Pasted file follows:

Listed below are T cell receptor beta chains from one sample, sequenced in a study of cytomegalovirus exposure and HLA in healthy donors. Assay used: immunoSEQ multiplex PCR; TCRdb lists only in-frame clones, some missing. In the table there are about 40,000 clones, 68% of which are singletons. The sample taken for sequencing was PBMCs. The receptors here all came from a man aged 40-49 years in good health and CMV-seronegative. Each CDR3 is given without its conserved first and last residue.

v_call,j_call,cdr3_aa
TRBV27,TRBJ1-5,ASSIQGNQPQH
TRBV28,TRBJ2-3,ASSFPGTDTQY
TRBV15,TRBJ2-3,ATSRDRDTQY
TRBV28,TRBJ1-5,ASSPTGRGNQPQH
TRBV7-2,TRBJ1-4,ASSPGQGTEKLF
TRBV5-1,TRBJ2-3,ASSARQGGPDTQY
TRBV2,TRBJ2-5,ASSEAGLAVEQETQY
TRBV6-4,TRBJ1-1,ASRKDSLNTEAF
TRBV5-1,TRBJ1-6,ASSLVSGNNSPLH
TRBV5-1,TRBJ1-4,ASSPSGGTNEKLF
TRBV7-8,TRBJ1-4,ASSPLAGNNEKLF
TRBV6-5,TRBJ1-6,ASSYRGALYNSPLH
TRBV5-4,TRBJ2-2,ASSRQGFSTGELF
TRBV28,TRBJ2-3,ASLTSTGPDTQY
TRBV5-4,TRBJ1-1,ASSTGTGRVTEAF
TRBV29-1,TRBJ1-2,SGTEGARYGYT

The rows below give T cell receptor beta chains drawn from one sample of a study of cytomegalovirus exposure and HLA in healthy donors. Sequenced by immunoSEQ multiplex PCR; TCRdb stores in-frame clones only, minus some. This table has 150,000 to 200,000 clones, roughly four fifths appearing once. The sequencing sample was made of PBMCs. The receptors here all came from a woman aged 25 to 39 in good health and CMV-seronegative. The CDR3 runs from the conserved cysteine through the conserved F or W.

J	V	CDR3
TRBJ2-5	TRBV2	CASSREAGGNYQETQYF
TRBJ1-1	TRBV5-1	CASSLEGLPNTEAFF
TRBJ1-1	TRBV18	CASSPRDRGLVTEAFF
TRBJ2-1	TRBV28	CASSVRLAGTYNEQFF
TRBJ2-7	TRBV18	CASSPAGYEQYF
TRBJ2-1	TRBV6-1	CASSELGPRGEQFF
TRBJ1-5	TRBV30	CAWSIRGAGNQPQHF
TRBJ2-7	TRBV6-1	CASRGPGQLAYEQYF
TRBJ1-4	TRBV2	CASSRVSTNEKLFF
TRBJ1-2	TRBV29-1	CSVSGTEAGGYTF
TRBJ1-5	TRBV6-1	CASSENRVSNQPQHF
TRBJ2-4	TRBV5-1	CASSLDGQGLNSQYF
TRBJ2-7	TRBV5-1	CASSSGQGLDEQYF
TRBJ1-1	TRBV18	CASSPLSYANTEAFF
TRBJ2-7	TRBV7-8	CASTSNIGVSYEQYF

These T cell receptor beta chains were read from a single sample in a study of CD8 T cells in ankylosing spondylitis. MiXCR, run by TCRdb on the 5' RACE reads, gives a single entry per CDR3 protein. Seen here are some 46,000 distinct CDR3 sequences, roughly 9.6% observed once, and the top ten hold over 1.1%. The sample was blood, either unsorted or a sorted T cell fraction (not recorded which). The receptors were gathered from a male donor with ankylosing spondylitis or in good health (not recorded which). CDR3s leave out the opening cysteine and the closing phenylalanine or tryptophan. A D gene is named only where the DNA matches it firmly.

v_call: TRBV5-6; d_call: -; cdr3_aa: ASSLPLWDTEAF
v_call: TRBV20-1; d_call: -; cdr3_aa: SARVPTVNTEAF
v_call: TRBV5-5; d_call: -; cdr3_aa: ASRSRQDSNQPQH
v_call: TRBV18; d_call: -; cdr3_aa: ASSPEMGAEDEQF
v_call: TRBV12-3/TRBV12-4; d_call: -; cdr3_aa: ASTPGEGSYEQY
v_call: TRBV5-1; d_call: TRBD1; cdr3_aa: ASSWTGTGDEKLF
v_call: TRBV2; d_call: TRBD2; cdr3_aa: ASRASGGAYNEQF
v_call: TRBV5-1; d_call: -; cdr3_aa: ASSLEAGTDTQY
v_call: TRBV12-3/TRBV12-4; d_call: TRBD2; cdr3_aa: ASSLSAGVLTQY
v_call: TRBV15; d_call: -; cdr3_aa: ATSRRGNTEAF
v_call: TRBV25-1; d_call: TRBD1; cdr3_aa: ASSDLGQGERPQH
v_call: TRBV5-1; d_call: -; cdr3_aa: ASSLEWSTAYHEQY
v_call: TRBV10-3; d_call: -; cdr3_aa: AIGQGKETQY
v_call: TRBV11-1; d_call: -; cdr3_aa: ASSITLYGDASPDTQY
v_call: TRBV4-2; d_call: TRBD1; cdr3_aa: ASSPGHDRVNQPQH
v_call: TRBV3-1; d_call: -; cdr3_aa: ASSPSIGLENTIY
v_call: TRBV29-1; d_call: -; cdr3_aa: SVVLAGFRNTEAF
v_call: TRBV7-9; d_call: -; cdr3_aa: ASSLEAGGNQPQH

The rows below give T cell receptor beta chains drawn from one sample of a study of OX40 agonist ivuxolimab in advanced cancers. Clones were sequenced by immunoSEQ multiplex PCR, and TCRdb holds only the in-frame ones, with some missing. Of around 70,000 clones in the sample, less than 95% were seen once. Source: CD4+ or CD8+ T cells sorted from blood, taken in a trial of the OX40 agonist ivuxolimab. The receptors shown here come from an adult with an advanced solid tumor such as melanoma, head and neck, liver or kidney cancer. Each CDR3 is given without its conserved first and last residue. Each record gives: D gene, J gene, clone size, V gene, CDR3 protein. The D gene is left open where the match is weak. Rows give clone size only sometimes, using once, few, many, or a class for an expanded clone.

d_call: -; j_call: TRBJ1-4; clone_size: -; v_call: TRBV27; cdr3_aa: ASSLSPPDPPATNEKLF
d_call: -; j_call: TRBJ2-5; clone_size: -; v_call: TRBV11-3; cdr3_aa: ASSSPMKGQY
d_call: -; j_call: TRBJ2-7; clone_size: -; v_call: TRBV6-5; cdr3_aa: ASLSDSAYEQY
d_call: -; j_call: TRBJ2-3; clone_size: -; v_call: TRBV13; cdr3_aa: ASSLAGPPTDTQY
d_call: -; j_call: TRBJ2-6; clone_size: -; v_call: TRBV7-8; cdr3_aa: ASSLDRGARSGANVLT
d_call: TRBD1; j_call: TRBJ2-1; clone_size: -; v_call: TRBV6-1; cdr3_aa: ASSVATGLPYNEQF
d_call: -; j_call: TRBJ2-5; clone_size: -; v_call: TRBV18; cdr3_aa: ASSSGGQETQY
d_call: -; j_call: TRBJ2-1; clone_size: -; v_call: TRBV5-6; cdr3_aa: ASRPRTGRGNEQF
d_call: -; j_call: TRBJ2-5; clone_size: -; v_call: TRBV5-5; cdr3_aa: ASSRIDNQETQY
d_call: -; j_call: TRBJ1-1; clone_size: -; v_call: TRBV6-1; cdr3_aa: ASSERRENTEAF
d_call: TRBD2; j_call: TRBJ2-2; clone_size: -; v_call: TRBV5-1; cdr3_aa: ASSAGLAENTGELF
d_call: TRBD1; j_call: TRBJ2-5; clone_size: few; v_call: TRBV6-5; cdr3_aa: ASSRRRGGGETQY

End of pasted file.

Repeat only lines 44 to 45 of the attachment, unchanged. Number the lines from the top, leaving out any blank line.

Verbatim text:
v_call: TRBV5-1; d_call: -; cdr3_aa: ASSLEAGTDTQY
v_call: TRBV12-3/TRBV12-4; d_call: TRBD2; cdr3_aa: ASSLSAGVLTQY